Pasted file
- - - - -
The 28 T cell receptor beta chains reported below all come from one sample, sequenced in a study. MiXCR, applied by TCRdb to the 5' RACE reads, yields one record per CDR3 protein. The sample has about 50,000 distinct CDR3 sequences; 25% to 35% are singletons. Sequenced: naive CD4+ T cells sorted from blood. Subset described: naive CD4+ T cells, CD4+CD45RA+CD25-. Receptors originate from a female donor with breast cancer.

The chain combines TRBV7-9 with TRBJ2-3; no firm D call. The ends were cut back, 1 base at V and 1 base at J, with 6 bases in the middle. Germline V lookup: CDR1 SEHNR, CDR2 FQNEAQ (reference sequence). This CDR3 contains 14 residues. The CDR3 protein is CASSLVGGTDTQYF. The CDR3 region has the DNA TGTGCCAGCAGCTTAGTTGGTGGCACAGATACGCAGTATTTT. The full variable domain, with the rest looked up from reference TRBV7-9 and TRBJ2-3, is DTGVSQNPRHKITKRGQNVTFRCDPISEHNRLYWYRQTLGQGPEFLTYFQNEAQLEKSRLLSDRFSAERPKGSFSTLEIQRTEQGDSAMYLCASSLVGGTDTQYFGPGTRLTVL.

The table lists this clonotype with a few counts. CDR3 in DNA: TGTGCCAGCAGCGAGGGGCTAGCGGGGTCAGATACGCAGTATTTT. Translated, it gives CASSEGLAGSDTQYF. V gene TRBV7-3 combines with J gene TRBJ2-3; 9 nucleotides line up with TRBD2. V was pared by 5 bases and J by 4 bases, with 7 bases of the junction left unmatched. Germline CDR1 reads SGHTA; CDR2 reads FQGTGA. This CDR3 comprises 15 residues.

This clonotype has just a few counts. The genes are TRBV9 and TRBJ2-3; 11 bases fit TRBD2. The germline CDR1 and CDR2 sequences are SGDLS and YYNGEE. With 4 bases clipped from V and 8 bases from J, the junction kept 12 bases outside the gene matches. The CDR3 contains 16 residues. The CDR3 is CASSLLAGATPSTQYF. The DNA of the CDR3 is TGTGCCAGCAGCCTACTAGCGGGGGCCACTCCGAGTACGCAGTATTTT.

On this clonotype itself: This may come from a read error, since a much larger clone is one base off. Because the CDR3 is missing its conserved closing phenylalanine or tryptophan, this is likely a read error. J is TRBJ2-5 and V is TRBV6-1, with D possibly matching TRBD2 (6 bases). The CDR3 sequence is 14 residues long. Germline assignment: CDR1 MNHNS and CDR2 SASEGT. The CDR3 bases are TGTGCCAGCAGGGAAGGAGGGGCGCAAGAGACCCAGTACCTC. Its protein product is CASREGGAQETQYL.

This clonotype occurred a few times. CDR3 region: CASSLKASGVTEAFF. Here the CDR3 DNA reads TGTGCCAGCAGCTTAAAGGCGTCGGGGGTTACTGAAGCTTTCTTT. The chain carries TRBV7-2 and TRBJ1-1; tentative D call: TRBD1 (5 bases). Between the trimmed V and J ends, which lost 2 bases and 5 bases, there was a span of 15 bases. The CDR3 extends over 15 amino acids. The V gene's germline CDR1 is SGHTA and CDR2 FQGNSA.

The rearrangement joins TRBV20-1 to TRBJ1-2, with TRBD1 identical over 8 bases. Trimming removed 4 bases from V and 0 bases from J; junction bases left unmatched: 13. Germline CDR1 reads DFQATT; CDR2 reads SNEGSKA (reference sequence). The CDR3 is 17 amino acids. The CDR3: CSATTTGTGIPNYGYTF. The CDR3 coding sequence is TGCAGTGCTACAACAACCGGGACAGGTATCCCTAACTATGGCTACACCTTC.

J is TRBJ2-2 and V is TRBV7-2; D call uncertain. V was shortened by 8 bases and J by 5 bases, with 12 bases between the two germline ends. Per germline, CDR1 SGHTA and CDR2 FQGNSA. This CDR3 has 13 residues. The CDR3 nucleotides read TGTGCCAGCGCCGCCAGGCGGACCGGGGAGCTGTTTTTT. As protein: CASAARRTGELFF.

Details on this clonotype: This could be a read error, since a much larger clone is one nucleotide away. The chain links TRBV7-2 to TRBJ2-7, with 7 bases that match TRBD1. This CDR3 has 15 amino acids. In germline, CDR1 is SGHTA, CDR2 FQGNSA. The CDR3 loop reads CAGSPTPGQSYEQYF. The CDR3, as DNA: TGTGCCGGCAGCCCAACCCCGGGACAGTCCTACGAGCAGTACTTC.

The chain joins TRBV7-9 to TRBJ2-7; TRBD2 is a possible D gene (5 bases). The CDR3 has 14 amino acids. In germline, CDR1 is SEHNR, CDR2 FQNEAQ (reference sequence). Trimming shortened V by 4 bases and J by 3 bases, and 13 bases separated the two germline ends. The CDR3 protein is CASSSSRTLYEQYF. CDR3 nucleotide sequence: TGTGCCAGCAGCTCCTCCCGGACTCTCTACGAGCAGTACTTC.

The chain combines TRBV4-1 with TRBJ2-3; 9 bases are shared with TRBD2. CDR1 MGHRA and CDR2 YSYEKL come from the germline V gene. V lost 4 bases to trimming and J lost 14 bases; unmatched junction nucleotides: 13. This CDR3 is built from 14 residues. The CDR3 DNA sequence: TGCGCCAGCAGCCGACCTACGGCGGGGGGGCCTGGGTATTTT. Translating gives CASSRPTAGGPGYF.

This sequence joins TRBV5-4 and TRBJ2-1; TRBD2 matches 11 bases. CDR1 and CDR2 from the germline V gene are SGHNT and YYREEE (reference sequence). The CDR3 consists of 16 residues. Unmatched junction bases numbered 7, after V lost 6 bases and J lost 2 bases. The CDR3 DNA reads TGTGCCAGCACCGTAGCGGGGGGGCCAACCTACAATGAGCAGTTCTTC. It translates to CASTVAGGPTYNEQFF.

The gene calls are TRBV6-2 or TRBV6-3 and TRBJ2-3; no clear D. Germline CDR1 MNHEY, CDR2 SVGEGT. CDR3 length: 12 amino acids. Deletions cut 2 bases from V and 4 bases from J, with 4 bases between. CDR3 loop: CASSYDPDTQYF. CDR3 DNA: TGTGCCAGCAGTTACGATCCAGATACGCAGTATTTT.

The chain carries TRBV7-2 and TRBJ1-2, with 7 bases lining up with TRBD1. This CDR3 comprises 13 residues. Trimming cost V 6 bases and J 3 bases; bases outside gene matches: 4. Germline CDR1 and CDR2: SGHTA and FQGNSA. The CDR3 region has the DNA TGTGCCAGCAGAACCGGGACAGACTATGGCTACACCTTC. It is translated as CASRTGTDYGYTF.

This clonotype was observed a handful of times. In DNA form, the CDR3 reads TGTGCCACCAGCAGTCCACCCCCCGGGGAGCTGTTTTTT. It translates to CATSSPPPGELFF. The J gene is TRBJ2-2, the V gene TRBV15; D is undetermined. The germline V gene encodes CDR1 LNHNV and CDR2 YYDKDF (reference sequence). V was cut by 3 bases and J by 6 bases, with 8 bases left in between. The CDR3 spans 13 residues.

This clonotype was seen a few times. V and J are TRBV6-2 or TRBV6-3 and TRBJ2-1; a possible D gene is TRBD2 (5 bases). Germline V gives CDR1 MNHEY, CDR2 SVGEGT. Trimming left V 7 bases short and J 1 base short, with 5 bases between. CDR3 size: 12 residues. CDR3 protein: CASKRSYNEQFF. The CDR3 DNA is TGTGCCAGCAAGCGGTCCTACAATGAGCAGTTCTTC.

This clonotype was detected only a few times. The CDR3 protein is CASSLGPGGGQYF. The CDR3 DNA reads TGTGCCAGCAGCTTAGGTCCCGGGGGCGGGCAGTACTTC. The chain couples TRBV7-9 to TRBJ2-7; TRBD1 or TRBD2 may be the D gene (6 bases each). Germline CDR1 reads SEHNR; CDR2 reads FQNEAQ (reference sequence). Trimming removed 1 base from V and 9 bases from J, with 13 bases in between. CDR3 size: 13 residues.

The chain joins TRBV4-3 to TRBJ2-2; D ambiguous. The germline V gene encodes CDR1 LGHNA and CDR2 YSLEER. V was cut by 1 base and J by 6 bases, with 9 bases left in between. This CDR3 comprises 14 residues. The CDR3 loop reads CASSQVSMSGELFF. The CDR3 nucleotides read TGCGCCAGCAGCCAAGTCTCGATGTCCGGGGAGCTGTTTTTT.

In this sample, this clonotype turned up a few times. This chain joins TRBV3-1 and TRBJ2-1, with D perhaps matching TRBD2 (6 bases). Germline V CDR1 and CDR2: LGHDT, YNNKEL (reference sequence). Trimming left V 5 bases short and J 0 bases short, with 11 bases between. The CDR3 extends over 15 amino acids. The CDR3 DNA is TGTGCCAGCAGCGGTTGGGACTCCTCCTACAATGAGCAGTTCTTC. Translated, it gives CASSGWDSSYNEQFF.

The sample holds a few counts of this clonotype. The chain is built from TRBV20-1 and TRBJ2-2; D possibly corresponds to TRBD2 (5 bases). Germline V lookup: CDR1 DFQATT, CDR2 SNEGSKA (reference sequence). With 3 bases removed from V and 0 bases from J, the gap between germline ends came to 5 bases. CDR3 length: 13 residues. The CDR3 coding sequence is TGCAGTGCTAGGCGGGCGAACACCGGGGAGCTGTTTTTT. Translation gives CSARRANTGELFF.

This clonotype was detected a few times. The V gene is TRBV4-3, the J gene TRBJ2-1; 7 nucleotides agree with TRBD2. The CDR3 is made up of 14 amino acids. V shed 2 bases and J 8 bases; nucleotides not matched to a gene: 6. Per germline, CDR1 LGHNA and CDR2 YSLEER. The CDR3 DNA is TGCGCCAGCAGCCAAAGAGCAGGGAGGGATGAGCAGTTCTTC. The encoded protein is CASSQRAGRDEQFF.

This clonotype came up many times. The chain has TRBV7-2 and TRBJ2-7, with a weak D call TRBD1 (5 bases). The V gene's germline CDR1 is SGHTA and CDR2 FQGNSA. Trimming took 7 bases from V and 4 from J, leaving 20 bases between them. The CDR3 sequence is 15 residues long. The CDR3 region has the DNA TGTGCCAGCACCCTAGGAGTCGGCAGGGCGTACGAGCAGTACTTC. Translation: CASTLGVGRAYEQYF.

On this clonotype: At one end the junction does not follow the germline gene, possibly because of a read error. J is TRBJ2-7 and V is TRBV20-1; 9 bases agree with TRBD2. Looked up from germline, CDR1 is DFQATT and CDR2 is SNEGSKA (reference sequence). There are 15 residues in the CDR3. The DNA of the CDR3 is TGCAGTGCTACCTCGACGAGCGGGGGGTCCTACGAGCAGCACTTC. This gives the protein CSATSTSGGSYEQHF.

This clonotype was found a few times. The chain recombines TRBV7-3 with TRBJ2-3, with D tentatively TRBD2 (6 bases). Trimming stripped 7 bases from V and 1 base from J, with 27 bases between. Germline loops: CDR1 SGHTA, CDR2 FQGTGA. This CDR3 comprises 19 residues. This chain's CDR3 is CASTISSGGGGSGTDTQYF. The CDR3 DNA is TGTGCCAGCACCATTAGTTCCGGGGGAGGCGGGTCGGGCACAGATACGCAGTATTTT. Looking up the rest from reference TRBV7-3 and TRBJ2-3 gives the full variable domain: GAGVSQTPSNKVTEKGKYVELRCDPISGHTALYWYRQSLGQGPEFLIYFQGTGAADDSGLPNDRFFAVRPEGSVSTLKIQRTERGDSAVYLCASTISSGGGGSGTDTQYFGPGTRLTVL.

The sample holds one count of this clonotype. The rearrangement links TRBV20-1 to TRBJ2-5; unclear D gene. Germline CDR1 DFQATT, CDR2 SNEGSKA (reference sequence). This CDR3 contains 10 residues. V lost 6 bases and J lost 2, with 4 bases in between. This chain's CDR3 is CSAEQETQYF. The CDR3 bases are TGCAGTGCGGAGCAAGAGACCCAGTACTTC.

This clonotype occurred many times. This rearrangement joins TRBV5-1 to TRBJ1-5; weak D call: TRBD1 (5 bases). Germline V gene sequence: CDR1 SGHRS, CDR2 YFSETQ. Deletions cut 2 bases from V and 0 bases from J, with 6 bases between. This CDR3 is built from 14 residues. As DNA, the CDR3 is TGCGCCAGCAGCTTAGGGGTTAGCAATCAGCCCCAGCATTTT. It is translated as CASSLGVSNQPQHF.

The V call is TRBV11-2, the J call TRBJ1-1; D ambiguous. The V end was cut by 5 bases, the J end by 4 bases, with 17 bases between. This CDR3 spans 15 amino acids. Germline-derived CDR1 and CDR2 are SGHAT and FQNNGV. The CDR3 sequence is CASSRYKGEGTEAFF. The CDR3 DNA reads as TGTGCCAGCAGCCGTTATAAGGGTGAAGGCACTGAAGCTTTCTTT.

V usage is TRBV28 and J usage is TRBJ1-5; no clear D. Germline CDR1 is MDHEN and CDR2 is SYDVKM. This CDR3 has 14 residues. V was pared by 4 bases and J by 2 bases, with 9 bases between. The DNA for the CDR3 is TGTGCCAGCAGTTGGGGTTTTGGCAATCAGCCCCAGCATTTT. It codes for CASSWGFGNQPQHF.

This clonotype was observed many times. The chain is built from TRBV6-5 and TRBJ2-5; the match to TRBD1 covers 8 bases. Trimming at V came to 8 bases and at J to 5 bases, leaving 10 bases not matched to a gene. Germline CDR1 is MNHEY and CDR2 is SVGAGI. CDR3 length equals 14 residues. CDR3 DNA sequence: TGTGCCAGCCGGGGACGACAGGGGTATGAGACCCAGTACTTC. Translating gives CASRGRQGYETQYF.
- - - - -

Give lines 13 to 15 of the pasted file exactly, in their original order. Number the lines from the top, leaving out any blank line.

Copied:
The gene calls are TRBV6-2 or TRBV6-3 and TRBJ2-3; no clear D. Germline CDR1 MNHEY, CDR2 SVGEGT. CDR3 length: 12 amino acids. Deletions cut 2 bases from V and 4 bases from J, with 4 bases between. CDR3 loop: CASSYDPDTQYF. CDR3 DNA: TGTGCCAGCAGTTACGATCCAGATACGCAGTATTTT.

The chain carries TRBV7-2 and TRBJ1-2, with 7 bases lining up with TRBD1. This CDR3 comprises 13 residues. Trimming cost V 6 bases and J 3 bases; bases outside gene matches: 4. Germline CDR1 and CDR2: SGHTA and FQGNSA. The CDR3 region has the DNA TGTGCCAGCAGAACCGGGACAGACTATGGCTACACCTTC. It is translated as CASRTGTDYGYTF.

This clonotype was observed a handful of times. In DNA form, the CDR3 reads TGTGCCACCAGCAGTCCACCCCCCGGGGAGCTGTTTTTT. It translates to CATSSPPPGELFF. The J gene is TRBJ2-2, the V gene TRBV15; D is undetermined. The germline V gene encodes CDR1 LNHNV and CDR2 YYDKDF (reference sequence). V was cut by 3 bases and J by 6 bases, with 8 bases left in between. The CDR3 spans 13 residues.